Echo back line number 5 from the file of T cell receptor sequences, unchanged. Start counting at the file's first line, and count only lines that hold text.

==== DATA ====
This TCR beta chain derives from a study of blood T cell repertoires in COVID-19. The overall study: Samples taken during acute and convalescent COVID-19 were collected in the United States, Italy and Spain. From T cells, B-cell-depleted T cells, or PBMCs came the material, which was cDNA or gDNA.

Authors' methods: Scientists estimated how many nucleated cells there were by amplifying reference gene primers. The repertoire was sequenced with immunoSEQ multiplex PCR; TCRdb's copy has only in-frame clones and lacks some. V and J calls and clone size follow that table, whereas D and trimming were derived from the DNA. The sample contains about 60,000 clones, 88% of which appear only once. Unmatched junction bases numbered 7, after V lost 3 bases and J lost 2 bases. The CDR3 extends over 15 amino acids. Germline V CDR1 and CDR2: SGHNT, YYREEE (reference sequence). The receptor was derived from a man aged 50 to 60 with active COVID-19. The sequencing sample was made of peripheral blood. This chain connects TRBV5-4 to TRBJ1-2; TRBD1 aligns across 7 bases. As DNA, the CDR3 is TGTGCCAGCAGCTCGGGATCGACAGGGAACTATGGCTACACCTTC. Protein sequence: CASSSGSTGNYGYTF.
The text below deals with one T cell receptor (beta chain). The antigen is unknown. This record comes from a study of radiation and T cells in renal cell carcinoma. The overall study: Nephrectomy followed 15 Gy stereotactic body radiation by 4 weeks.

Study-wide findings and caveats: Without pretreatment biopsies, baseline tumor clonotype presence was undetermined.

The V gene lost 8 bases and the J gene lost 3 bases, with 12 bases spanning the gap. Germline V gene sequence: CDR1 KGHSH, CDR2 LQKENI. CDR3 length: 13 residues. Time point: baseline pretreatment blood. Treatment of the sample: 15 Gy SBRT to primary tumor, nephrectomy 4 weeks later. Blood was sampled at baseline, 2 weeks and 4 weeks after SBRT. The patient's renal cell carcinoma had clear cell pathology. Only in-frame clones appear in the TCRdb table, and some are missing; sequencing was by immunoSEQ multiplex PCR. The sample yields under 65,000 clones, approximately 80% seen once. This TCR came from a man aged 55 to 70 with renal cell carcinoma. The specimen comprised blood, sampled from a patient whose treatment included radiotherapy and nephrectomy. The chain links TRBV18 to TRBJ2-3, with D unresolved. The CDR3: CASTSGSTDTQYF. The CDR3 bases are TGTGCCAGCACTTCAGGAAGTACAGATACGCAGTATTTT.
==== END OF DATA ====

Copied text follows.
The V gene lost 8 bases and the J gene lost 3 bases, with 12 bases spanning the gap. Germline V gene sequence: CDR1 KGHSH, CDR2 LQKENI. CDR3 length: 13 residues. Time point: baseline pretreatment blood. Treatment of the sample: 15 Gy SBRT to primary tumor, nephrectomy 4 weeks later. Blood was sampled at baseline, 2 weeks and 4 weeks after SBRT. The patient's renal cell carcinoma had clear cell pathology. Only in-frame clones appear in the TCRdb table, and some are missing; sequencing was by immunoSEQ multiplex PCR. The sample yields under 65,000 clones, approximately 80% seen once. This TCR came from a man aged 55 to 70 with renal cell carcinoma. The specimen comprised blood, sampled from a patient whose treatment included radiotherapy and nephrectomy. The chain links TRBV18 to TRBJ2-3, with D unresolved. The CDR3: CASTSGSTDTQYF. The CDR3 bases are TGTGCCAGCACTTCAGGAAGTACAGATACGCAGTATTTT.